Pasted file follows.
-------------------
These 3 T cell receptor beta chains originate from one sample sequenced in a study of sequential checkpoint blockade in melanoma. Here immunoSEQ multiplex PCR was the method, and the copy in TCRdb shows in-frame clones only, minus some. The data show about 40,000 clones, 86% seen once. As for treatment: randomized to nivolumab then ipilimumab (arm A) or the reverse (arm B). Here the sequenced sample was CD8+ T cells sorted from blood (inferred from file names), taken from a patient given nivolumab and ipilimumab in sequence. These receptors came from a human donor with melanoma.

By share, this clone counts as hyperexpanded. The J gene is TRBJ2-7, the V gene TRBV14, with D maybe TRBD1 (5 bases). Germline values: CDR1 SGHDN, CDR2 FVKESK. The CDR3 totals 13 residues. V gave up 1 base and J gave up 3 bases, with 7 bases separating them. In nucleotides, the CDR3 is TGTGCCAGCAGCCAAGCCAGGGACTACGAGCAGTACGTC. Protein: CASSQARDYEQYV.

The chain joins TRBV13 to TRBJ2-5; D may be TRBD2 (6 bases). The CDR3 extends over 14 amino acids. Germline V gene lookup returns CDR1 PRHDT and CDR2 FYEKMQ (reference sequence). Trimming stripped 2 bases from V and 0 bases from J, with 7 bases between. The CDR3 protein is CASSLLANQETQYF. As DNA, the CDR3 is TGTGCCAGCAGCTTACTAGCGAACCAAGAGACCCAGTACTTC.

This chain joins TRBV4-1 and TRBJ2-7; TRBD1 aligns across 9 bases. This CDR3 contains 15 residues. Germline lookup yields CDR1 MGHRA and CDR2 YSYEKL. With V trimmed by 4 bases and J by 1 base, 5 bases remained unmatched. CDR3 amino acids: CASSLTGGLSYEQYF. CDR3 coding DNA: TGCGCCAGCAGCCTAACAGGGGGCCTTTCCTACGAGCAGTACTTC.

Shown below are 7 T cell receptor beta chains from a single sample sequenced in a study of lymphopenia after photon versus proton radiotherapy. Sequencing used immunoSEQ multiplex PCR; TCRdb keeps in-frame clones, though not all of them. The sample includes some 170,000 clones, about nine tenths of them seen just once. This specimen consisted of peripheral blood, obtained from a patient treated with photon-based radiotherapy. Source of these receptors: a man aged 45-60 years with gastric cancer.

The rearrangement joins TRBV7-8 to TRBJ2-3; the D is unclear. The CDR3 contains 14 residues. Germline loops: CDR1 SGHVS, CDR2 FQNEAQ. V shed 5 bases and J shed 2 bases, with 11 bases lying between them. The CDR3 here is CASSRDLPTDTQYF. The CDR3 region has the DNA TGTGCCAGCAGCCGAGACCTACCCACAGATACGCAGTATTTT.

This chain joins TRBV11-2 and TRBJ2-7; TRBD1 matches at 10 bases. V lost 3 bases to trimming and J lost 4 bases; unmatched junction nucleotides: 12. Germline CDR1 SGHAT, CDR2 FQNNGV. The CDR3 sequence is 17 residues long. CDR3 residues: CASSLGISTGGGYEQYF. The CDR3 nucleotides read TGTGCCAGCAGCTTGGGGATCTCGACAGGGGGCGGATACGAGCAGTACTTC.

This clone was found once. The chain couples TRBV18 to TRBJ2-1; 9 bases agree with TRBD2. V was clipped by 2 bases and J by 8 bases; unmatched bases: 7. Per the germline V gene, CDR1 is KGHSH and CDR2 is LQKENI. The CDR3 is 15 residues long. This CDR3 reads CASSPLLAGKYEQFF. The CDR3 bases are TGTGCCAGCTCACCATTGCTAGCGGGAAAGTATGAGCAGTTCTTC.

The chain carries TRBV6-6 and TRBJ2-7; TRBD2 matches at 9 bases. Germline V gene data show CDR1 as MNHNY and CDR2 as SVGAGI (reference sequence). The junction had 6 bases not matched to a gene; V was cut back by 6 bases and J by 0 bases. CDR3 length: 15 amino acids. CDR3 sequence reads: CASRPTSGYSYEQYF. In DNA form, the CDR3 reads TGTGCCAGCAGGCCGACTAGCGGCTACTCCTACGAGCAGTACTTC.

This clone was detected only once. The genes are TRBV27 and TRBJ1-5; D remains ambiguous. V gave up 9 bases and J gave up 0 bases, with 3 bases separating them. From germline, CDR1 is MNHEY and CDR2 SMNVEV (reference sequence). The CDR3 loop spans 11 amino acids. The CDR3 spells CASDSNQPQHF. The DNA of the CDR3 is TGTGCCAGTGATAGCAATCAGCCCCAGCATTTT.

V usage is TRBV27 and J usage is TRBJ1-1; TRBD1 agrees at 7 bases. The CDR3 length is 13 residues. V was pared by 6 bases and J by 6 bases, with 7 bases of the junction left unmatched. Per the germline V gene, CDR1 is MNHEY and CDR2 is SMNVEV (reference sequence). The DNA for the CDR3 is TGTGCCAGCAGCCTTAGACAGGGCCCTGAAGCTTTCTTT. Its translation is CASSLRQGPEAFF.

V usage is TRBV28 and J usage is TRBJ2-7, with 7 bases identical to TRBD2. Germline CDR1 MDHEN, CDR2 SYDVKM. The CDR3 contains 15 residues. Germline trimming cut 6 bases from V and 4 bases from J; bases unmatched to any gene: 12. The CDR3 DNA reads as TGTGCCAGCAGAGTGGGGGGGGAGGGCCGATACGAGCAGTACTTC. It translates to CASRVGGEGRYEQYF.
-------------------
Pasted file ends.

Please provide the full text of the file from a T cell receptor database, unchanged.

These 3 T cell receptor beta chains originate from one sample sequenced in a study of sequential checkpoint blockade in melanoma. Here immunoSEQ multiplex PCR was the method, and the copy in TCRdb shows in-frame clones only, minus some. The data show about 40,000 clones, 86% seen once. As for treatment: randomized to nivolumab then ipilimumab (arm A) or the reverse (arm B). Here the sequenced sample was CD8+ T cells sorted from blood (inferred from file names), taken from a patient given nivolumab and ipilimumab in sequence. These receptors came from a human donor with melanoma.

By share, this clone counts as hyperexpanded. The J gene is TRBJ2-7, the V gene TRBV14, with D maybe TRBD1 (5 bases). Germline values: CDR1 SGHDN, CDR2 FVKESK. The CDR3 totals 13 residues. V gave up 1 base and J gave up 3 bases, with 7 bases separating them. In nucleotides, the CDR3 is TGTGCCAGCAGCCAAGCCAGGGACTACGAGCAGTACGTC. Protein: CASSQARDYEQYV.

The chain joins TRBV13 to TRBJ2-5; D may be TRBD2 (6 bases). The CDR3 extends over 14 amino acids. Germline V gene lookup returns CDR1 PRHDT and CDR2 FYEKMQ (reference sequence). Trimming stripped 2 bases from V and 0 bases from J, with 7 bases between. The CDR3 protein is CASSLLANQETQYF. As DNA, the CDR3 is TGTGCCAGCAGCTTACTAGCGAACCAAGAGACCCAGTACTTC.

This chain joins TRBV4-1 and TRBJ2-7; TRBD1 aligns across 9 bases. This CDR3 contains 15 residues. Germline lookup yields CDR1 MGHRA and CDR2 YSYEKL. With V trimmed by 4 bases and J by 1 base, 5 bases remained unmatched. CDR3 amino acids: CASSLTGGLSYEQYF. CDR3 coding DNA: TGCGCCAGCAGCCTAACAGGGGGCCTTTCCTACGAGCAGTACTTC.

Shown below are 7 T cell receptor beta chains from a single sample sequenced in a study of lymphopenia after photon versus proton radiotherapy. Sequencing used immunoSEQ multiplex PCR; TCRdb keeps in-frame clones, though not all of them. The sample includes some 170,000 clones, about nine tenths of them seen just once. This specimen consisted of peripheral blood, obtained from a patient treated with photon-based radiotherapy. Source of these receptors: a man aged 45-60 years with gastric cancer.

The rearrangement joins TRBV7-8 to TRBJ2-3; the D is unclear. The CDR3 contains 14 residues. Germline loops: CDR1 SGHVS, CDR2 FQNEAQ. V shed 5 bases and J shed 2 bases, with 11 bases lying between them. The CDR3 here is CASSRDLPTDTQYF. The CDR3 region has the DNA TGTGCCAGCAGCCGAGACCTACCCACAGATACGCAGTATTTT.

This chain joins TRBV11-2 and TRBJ2-7; TRBD1 matches at 10 bases. V lost 3 bases to trimming and J lost 4 bases; unmatched junction nucleotides: 12. Germline CDR1 SGHAT, CDR2 FQNNGV. The CDR3 sequence is 17 residues long. CDR3 residues: CASSLGISTGGGYEQYF. The CDR3 nucleotides read TGTGCCAGCAGCTTGGGGATCTCGACAGGGGGCGGATACGAGCAGTACTTC.

This clone was found once. The chain couples TRBV18 to TRBJ2-1; 9 bases agree with TRBD2. V was clipped by 2 bases and J by 8 bases; unmatched bases: 7. Per the germline V gene, CDR1 is KGHSH and CDR2 is LQKENI. The CDR3 is 15 residues long. This CDR3 reads CASSPLLAGKYEQFF. The CDR3 bases are TGTGCCAGCTCACCATTGCTAGCGGGAAAGTATGAGCAGTTCTTC.

The chain carries TRBV6-6 and TRBJ2-7; TRBD2 matches at 9 bases. Germline V gene data show CDR1 as MNHNY and CDR2 as SVGAGI (reference sequence). The junction had 6 bases not matched to a gene; V was cut back by 6 bases and J by 0 bases. CDR3 length: 15 amino acids. CDR3 sequence reads: CASRPTSGYSYEQYF. In DNA form, the CDR3 reads TGTGCCAGCAGGCCGACTAGCGGCTACTCCTACGAGCAGTACTTC.

This clone was detected only once. The genes are TRBV27 and TRBJ1-5; D remains ambiguous. V gave up 9 bases and J gave up 0 bases, with 3 bases separating them. From germline, CDR1 is MNHEY and CDR2 SMNVEV (reference sequence). The CDR3 loop spans 11 amino acids. The CDR3 spells CASDSNQPQHF. The DNA of the CDR3 is TGTGCCAGTGATAGCAATCAGCCCCAGCATTTT.

V usage is TRBV27 and J usage is TRBJ1-1; TRBD1 agrees at 7 bases. The CDR3 length is 13 residues. V was pared by 6 bases and J by 6 bases, with 7 bases of the junction left unmatched. Per the germline V gene, CDR1 is MNHEY and CDR2 is SMNVEV (reference sequence). The DNA for the CDR3 is TGTGCCAGCAGCCTTAGACAGGGCCCTGAAGCTTTCTTT. Its translation is CASSLRQGPEAFF.

V usage is TRBV28 and J usage is TRBJ2-7, with 7 bases identical to TRBD2. Germline CDR1 MDHEN, CDR2 SYDVKM. The CDR3 contains 15 residues. Germline trimming cut 6 bases from V and 4 bases from J; bases unmatched to any gene: 12. The CDR3 DNA reads as TGTGCCAGCAGAGTGGGGGGGGAGGGCCGATACGAGCAGTACTTC. It translates to CASRVGGEGRYEQYF.